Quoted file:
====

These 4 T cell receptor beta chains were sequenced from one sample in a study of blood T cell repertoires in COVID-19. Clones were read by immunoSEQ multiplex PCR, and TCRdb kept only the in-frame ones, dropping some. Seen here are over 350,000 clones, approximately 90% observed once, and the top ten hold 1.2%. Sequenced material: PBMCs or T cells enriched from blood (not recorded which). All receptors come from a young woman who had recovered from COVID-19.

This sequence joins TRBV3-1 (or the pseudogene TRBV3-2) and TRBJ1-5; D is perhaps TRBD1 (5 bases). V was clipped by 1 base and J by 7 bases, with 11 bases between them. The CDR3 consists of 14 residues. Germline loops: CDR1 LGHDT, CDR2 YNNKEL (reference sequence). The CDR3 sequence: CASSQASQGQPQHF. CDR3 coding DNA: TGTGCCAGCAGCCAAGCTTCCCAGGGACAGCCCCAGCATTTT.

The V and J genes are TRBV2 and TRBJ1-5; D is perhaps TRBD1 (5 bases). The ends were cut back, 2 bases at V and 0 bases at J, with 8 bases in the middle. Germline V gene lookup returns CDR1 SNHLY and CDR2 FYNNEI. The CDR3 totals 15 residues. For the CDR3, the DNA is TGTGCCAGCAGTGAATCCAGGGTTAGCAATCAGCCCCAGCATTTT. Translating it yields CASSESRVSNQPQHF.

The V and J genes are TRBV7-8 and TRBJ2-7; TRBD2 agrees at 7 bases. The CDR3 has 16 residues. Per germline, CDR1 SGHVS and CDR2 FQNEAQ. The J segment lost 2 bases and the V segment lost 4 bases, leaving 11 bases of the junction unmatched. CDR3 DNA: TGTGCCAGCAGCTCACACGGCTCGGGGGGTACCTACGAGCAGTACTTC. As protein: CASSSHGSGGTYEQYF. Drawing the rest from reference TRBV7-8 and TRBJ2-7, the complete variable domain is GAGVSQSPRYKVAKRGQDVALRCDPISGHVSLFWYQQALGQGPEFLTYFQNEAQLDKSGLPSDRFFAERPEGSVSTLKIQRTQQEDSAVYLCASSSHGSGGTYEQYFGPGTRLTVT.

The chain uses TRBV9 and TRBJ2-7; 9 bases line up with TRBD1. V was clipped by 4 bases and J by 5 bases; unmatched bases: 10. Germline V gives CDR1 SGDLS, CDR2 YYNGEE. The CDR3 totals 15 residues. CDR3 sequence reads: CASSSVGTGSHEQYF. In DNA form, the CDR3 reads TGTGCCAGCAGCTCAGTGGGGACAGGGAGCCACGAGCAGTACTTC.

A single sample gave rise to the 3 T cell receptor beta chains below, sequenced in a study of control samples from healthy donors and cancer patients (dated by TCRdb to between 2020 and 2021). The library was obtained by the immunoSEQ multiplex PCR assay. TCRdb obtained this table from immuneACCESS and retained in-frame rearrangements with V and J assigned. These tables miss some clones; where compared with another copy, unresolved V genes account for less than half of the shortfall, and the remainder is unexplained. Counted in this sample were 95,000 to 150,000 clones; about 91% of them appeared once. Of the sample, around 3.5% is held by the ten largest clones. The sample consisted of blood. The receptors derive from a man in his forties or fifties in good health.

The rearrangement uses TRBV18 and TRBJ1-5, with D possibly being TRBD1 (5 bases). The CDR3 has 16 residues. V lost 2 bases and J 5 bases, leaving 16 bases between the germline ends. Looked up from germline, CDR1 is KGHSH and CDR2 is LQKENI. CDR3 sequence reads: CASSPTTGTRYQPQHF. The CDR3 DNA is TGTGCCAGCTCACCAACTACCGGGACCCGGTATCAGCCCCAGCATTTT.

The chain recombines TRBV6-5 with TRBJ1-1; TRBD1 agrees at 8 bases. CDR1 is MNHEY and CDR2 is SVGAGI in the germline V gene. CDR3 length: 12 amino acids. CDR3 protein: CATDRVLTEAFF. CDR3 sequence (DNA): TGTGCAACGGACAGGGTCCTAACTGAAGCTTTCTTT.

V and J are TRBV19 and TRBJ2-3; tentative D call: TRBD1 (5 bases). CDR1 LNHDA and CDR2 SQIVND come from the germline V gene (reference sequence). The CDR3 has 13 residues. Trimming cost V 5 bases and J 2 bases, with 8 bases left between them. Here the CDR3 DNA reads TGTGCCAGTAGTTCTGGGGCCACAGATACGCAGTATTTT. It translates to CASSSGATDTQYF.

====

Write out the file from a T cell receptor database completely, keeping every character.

These 4 T cell receptor beta chains were sequenced from one sample in a study of blood T cell repertoires in COVID-19. Clones were read by immunoSEQ multiplex PCR, and TCRdb kept only the in-frame ones, dropping some. Seen here are over 350,000 clones, approximately 90% observed once, and the top ten hold 1.2%. Sequenced material: PBMCs or T cells enriched from blood (not recorded which). All receptors come from a young woman who had recovered from COVID-19.

This sequence joins TRBV3-1 (or the pseudogene TRBV3-2) and TRBJ1-5; D is perhaps TRBD1 (5 bases). V was clipped by 1 base and J by 7 bases, with 11 bases between them. The CDR3 consists of 14 residues. Germline loops: CDR1 LGHDT, CDR2 YNNKEL (reference sequence). The CDR3 sequence: CASSQASQGQPQHF. CDR3 coding DNA: TGTGCCAGCAGCCAAGCTTCCCAGGGACAGCCCCAGCATTTT.

The V and J genes are TRBV2 and TRBJ1-5; D is perhaps TRBD1 (5 bases). The ends were cut back, 2 bases at V and 0 bases at J, with 8 bases in the middle. Germline V gene lookup returns CDR1 SNHLY and CDR2 FYNNEI. The CDR3 totals 15 residues. For the CDR3, the DNA is TGTGCCAGCAGTGAATCCAGGGTTAGCAATCAGCCCCAGCATTTT. Translating it yields CASSESRVSNQPQHF.

The V and J genes are TRBV7-8 and TRBJ2-7; TRBD2 agrees at 7 bases. The CDR3 has 16 residues. Per germline, CDR1 SGHVS and CDR2 FQNEAQ. The J segment lost 2 bases and the V segment lost 4 bases, leaving 11 bases of the junction unmatched. CDR3 DNA: TGTGCCAGCAGCTCACACGGCTCGGGGGGTACCTACGAGCAGTACTTC. As protein: CASSSHGSGGTYEQYF. Drawing the rest from reference TRBV7-8 and TRBJ2-7, the complete variable domain is GAGVSQSPRYKVAKRGQDVALRCDPISGHVSLFWYQQALGQGPEFLTYFQNEAQLDKSGLPSDRFFAERPEGSVSTLKIQRTQQEDSAVYLCASSSHGSGGTYEQYFGPGTRLTVT.

The chain uses TRBV9 and TRBJ2-7; 9 bases line up with TRBD1. V was clipped by 4 bases and J by 5 bases; unmatched bases: 10. Germline V gives CDR1 SGDLS, CDR2 YYNGEE. The CDR3 totals 15 residues. CDR3 sequence reads: CASSSVGTGSHEQYF. In DNA form, the CDR3 reads TGTGCCAGCAGCTCAGTGGGGACAGGGAGCCACGAGCAGTACTTC.

A single sample gave rise to the 3 T cell receptor beta chains below, sequenced in a study of control samples from healthy donors and cancer patients (dated by TCRdb to between 2020 and 2021). The library was obtained by the immunoSEQ multiplex PCR assay. TCRdb obtained this table from immuneACCESS and retained in-frame rearrangements with V and J assigned. These tables miss some clones; where compared with another copy, unresolved V genes account for less than half of the shortfall, and the remainder is unexplained. Counted in this sample were 95,000 to 150,000 clones; about 91% of them appeared once. Of the sample, around 3.5% is held by the ten largest clones. The sample consisted of blood. The receptors derive from a man in his forties or fifties in good health.

The rearrangement uses TRBV18 and TRBJ1-5, with D possibly being TRBD1 (5 bases). The CDR3 has 16 residues. V lost 2 bases and J 5 bases, leaving 16 bases between the germline ends. Looked up from germline, CDR1 is KGHSH and CDR2 is LQKENI. CDR3 sequence reads: CASSPTTGTRYQPQHF. The CDR3 DNA is TGTGCCAGCTCACCAACTACCGGGACCCGGTATCAGCCCCAGCATTTT.

The chain recombines TRBV6-5 with TRBJ1-1; TRBD1 agrees at 8 bases. CDR1 is MNHEY and CDR2 is SVGAGI in the germline V gene. CDR3 length: 12 amino acids. CDR3 protein: CATDRVLTEAFF. CDR3 sequence (DNA): TGTGCAACGGACAGGGTCCTAACTGAAGCTTTCTTT.

V and J are TRBV19 and TRBJ2-3; tentative D call: TRBD1 (5 bases). CDR1 LNHDA and CDR2 SQIVND come from the germline V gene (reference sequence). The CDR3 has 13 residues. Trimming cost V 5 bases and J 2 bases, with 8 bases left between them. Here the CDR3 DNA reads TGTGCCAGTAGTTCTGGGGCCACAGATACGCAGTATTTT. It translates to CASSSGATDTQYF.